IND-enabling studies

Once researchers have proof of concept and their natural history in place, they prepare to submit an investigational new drug (IND) application to the U.S. Food and Drug Administration (FDA). It’s typically at this stage that a biopharmaceutical company steps in to help fund the program. They typically take one to three years and cost between $5 million to $20 million, depending on the drug, says Berent. “It’s more money than 99% of most advocacy groups have ever raised,” she says. “Finding that kind of money to run these studies is really hard. Most advocacy groups raise $200,000 a year.”

An IND application permits human clinical trials and requires rigorous studies that prove the drug is safe and has the potential to benefit patients. “There is a whole host of regulatory tests and assays,” says Kelly. For example, sometimes the drug has to be proven safe and effective in at least two species of animals.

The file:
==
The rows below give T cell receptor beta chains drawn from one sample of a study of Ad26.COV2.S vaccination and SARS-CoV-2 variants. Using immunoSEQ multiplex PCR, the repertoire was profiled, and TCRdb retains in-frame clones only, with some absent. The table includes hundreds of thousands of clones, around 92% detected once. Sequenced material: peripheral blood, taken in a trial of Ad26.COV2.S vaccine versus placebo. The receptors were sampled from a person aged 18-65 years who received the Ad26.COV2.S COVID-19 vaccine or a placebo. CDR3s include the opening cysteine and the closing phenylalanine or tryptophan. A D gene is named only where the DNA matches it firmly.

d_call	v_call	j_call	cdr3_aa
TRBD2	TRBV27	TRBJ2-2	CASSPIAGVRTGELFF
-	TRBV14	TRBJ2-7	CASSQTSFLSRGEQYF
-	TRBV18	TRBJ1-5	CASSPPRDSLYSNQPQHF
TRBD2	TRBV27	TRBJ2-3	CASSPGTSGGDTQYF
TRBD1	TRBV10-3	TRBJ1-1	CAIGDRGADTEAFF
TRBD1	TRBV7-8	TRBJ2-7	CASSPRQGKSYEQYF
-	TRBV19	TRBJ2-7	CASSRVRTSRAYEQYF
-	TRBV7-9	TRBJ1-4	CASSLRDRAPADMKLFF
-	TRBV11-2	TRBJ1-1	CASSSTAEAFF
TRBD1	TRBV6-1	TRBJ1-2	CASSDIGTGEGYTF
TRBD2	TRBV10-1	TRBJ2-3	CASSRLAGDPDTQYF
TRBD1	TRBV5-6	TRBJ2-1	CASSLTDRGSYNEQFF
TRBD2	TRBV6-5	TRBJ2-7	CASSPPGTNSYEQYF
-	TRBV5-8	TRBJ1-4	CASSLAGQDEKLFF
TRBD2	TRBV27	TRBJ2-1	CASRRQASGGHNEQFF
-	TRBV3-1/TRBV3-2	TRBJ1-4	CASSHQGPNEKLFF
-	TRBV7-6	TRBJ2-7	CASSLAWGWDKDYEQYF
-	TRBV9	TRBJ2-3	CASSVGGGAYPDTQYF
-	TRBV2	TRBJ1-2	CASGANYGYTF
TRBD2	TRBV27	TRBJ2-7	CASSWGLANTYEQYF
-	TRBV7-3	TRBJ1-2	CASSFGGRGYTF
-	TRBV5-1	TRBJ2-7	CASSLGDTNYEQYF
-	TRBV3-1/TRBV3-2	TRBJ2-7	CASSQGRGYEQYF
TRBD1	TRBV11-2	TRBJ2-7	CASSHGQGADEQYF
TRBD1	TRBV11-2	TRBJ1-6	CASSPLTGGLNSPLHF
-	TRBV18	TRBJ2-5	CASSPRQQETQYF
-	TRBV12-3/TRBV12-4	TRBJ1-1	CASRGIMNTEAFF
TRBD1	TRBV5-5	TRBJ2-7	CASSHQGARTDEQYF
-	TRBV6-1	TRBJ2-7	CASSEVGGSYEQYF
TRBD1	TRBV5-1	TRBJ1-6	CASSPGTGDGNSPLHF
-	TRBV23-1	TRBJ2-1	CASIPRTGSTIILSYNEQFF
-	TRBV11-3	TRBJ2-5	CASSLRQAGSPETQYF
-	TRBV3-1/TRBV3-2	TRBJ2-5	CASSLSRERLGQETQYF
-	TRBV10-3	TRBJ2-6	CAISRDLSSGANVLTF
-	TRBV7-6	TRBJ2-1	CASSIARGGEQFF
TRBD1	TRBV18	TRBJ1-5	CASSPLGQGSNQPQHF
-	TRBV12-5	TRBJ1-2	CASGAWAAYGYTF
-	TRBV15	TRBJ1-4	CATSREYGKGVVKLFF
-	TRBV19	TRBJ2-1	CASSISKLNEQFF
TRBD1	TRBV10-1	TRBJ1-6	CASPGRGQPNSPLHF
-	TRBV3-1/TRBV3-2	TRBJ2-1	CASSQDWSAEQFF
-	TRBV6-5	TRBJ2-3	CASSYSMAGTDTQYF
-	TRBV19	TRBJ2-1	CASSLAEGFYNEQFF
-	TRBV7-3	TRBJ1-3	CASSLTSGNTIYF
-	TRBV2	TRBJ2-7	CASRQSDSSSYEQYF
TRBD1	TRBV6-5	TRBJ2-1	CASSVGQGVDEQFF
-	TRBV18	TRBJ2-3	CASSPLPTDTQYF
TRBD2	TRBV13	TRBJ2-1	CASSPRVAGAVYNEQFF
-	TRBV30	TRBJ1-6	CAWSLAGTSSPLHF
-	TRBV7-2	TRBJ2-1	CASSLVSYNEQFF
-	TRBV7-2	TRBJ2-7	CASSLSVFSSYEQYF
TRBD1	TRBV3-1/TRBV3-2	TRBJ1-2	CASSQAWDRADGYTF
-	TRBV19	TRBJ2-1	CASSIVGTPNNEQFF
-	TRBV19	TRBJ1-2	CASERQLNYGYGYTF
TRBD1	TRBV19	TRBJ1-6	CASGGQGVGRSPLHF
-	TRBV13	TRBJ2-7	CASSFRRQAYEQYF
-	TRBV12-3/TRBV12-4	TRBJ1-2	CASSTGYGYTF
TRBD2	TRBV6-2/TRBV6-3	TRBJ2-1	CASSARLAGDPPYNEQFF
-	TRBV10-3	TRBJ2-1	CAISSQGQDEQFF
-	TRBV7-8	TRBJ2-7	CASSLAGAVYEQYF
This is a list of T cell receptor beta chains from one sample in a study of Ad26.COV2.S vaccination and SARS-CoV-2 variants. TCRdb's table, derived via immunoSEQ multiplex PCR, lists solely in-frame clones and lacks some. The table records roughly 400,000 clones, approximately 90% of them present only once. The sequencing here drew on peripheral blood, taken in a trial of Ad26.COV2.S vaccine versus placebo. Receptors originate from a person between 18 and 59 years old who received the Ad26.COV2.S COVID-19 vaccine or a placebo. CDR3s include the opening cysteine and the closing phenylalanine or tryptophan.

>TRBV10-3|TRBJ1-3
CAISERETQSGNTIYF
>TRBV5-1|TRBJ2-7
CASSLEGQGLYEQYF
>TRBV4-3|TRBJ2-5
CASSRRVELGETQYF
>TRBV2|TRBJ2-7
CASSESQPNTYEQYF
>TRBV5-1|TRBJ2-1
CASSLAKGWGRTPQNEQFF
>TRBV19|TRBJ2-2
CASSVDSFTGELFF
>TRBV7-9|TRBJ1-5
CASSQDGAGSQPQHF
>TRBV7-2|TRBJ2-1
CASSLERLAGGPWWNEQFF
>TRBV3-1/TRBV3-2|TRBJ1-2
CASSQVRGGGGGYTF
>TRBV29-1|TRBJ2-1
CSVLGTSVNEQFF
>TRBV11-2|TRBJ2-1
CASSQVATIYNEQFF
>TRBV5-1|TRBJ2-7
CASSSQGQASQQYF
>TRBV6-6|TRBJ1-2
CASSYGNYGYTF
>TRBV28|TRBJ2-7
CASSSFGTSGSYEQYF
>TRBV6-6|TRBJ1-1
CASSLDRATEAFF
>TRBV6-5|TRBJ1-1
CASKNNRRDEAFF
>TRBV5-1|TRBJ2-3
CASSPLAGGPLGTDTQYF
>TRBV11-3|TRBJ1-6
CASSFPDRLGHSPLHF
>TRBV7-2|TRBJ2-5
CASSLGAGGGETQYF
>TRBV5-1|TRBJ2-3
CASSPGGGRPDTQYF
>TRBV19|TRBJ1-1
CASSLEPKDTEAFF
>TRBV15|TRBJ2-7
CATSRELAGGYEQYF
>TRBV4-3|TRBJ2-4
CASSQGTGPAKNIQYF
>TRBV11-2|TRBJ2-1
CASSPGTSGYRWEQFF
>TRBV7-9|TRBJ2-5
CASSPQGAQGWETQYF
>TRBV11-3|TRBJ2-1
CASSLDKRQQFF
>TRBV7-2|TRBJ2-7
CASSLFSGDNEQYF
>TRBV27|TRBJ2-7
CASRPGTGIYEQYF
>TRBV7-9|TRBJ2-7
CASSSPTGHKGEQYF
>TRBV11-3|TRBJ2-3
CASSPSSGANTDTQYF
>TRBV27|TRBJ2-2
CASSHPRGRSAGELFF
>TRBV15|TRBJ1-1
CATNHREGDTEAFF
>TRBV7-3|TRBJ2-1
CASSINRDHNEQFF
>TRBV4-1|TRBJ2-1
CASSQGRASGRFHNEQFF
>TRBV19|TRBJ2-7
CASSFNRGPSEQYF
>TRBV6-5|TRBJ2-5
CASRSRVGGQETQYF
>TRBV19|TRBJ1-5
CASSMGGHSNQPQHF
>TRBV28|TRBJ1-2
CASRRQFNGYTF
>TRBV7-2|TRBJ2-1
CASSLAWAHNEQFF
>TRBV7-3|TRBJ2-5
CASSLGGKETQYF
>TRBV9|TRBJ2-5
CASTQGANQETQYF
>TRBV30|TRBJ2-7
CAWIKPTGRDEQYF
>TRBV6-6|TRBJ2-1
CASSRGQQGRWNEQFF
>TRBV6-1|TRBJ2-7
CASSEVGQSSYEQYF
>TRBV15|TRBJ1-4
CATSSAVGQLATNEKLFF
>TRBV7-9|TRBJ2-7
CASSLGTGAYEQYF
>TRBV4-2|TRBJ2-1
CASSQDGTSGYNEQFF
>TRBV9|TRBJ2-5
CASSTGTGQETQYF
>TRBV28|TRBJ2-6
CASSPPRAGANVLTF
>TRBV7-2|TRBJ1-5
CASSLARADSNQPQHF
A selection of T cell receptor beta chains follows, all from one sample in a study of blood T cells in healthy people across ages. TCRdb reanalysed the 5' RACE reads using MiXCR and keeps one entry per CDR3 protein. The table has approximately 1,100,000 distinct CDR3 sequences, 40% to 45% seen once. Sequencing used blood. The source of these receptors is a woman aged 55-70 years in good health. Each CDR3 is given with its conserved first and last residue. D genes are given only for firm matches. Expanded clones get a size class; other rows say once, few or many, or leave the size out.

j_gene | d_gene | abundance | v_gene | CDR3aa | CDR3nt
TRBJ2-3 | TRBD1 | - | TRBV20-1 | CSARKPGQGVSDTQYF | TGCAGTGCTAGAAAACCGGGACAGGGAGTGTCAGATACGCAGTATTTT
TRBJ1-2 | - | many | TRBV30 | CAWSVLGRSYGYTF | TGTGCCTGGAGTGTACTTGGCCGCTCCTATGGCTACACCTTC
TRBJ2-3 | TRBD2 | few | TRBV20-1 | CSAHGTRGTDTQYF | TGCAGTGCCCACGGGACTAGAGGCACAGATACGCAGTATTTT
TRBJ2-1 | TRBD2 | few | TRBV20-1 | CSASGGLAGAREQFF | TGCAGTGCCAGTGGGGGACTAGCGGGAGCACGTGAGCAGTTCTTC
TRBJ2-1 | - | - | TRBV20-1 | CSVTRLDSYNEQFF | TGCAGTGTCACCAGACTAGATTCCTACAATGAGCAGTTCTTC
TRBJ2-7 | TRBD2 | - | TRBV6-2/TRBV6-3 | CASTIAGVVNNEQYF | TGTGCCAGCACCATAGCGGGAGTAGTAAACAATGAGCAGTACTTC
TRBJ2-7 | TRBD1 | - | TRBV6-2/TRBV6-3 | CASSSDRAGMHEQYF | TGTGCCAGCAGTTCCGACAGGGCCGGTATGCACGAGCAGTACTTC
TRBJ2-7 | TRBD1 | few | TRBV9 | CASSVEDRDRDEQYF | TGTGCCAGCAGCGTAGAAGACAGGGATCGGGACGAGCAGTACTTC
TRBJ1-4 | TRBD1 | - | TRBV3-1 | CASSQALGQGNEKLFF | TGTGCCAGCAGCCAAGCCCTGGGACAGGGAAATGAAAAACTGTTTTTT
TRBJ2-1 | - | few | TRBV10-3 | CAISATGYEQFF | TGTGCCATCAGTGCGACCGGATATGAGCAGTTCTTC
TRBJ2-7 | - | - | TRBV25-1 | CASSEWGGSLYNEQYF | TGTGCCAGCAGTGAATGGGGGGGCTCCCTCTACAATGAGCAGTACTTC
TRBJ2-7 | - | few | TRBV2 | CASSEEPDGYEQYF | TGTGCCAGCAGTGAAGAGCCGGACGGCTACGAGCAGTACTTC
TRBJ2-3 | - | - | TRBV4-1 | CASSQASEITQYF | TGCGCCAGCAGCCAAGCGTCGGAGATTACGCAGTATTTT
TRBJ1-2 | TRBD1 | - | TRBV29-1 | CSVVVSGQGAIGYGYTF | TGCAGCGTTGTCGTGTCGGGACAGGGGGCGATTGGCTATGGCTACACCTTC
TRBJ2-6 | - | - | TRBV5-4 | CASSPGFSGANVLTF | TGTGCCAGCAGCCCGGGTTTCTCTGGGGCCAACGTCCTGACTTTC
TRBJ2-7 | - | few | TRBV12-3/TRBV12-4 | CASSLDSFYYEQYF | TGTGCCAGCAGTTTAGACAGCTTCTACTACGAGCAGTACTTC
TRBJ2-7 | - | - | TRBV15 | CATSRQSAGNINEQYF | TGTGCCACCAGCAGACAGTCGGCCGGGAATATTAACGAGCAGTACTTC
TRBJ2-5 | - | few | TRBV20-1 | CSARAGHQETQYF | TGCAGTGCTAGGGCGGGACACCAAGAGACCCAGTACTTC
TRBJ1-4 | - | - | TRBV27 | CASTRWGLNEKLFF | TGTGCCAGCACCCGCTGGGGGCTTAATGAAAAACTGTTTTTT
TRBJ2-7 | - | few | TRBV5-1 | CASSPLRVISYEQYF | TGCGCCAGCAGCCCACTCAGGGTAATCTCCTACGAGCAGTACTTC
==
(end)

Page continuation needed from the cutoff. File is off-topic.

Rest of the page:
IND-enabling studies are very expensive and high-risk. Berent says that pharma companies are increasingly waiting for orphan drugs to make it to phase 1/2 clinical trials before sponsoring research. “A lot of things fail in IND, and that’s a very expensive space that takes a long time…and you might not even get a successful drug,” she explains. “It’s a big commitment.” Some advocacy groups are now sponsoring and running IND-enabling studies by hiring contract research organizations, which recruit and manage teams of scientists to run studies.

To increase the odds that the FDA will approve a drug for research in humans, the organization supporting the research will ask regulatory agencies, such as the FDA (or a corresponding international agency, if the research will be done abroad) for feedback on their plans. “Early engagement with regulators is absolutely essential…getting them to understand the disease burden, and what are meaningful factors to judge success,” says Kelly. “We build relationships with the FDA to make sure they really understand the disease through the lens of the way families and patients see it.”